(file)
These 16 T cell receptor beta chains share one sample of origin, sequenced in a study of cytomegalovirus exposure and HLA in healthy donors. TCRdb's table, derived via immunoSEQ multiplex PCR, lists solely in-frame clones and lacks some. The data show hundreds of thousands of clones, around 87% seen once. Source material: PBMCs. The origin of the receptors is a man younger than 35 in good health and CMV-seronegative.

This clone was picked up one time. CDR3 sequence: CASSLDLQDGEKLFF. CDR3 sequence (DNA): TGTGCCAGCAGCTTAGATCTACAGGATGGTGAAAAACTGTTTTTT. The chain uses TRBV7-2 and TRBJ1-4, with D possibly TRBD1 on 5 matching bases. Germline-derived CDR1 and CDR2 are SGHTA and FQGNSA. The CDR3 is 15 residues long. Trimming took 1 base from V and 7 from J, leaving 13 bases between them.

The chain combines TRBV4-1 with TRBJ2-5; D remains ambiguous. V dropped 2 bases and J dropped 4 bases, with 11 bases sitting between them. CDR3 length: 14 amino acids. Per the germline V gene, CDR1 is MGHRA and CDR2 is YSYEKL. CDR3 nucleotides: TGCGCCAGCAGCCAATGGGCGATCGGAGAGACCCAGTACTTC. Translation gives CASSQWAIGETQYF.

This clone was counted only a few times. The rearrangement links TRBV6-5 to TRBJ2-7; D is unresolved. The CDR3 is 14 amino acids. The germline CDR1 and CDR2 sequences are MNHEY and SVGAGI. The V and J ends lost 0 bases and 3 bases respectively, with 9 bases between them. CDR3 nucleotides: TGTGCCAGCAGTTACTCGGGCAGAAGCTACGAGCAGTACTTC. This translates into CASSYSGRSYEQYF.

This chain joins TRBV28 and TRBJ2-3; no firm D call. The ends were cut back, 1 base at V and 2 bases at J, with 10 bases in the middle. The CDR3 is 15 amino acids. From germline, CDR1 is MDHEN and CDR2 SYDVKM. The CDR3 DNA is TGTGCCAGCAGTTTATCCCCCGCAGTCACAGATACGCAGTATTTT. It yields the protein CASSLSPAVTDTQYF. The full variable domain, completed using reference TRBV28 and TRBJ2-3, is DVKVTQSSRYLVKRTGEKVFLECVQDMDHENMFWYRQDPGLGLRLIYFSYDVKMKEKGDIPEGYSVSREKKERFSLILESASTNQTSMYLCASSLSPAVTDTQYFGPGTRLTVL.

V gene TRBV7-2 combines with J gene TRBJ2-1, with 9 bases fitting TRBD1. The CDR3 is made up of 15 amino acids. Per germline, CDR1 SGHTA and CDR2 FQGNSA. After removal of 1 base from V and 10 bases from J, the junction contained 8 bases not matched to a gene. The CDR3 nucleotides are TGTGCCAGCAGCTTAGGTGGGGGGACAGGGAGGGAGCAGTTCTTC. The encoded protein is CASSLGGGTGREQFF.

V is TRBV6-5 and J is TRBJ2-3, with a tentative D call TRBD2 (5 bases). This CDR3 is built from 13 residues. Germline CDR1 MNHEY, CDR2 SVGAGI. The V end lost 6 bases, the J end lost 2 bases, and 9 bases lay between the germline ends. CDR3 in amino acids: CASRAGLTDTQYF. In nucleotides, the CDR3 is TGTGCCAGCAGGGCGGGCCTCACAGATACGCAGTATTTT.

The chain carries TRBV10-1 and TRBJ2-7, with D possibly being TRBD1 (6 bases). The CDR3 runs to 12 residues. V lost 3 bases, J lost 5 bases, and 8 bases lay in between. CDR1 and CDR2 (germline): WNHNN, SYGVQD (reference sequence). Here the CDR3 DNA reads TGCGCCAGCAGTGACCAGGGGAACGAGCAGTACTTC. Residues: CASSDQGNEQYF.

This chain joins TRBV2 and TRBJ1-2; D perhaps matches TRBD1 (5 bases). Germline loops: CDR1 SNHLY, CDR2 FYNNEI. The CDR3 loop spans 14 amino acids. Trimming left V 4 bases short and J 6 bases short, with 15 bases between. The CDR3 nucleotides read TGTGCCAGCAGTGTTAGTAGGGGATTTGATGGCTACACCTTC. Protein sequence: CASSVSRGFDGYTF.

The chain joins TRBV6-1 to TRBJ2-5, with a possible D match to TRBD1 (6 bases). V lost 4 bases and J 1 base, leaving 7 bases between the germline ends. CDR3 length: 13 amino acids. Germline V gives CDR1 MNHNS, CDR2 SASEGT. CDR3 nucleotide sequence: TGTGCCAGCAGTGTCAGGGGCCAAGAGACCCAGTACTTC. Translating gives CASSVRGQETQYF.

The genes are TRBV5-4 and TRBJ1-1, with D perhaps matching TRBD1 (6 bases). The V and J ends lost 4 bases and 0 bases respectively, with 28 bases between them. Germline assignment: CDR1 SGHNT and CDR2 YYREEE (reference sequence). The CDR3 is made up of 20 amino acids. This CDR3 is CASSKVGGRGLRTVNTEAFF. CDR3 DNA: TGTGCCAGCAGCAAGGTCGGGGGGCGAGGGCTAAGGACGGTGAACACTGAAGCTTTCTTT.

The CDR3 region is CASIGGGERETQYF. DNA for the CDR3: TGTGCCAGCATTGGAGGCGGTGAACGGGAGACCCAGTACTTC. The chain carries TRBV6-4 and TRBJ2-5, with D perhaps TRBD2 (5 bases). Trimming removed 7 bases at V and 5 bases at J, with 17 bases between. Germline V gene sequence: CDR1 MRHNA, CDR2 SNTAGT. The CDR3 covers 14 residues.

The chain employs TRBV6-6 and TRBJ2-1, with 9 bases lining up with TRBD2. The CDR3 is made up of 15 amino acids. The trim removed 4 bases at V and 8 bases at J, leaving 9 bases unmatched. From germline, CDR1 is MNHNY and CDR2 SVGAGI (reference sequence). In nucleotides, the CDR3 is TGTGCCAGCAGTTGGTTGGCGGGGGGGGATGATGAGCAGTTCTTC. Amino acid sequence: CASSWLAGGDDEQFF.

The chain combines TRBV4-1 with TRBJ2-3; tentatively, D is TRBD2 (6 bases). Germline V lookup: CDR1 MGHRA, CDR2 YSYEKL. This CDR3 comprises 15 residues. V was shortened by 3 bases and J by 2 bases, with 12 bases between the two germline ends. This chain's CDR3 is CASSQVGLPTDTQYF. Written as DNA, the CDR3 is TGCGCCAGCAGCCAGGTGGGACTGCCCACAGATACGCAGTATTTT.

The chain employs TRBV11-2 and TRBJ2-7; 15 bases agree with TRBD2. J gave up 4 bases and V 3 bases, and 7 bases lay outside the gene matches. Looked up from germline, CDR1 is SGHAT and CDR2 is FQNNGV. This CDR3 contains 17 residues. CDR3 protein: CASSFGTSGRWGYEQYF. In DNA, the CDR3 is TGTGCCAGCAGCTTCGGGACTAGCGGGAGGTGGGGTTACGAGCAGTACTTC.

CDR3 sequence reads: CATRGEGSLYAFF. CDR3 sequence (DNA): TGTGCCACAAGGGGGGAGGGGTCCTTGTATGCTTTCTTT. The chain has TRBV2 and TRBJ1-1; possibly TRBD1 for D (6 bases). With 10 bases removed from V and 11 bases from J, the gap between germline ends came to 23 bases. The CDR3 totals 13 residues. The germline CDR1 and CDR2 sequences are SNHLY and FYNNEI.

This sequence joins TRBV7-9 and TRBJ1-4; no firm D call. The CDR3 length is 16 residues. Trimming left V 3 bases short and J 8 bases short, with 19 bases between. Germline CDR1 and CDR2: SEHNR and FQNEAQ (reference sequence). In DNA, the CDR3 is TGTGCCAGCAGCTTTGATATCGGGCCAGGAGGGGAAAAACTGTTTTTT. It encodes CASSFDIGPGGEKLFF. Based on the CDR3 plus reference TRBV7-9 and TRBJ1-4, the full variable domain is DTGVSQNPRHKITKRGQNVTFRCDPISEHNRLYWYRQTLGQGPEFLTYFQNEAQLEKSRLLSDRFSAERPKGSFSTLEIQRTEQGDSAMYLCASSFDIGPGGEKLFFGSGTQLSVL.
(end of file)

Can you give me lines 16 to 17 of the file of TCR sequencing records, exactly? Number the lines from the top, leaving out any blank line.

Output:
CDR3 sequence reads: CATRGEGSLYAFF. CDR3 sequence (DNA): TGTGCCACAAGGGGGGAGGGGTCCTTGTATGCTTTCTTT. The chain has TRBV2 and TRBJ1-1; possibly TRBD1 for D (6 bases). With 10 bases removed from V and 11 bases from J, the gap between germline ends came to 23 bases. The CDR3 totals 13 residues. The germline CDR1 and CDR2 sequences are SNHLY and FYNNEI.

This sequence joins TRBV7-9 and TRBJ1-4; no firm D call. The CDR3 length is 16 residues. Trimming left V 3 bases short and J 8 bases short, with 19 bases between. Germline CDR1 and CDR2: SEHNR and FQNEAQ (reference sequence). In DNA, the CDR3 is TGTGCCAGCAGCTTTGATATCGGGCCAGGAGGGGAAAAACTGTTTTTT. It encodes CASSFDIGPGGEKLFF. Based on the CDR3 plus reference TRBV7-9 and TRBJ1-4, the full variable domain is DTGVSQNPRHKITKRGQNVTFRCDPISEHNRLYWYRQTLGQGPEFLTYFQNEAQLEKSRLLSDRFSAERPKGSFSTLEIQRTEQGDSAMYLCASSFDIGPGGEKLFFGSGTQLSVL.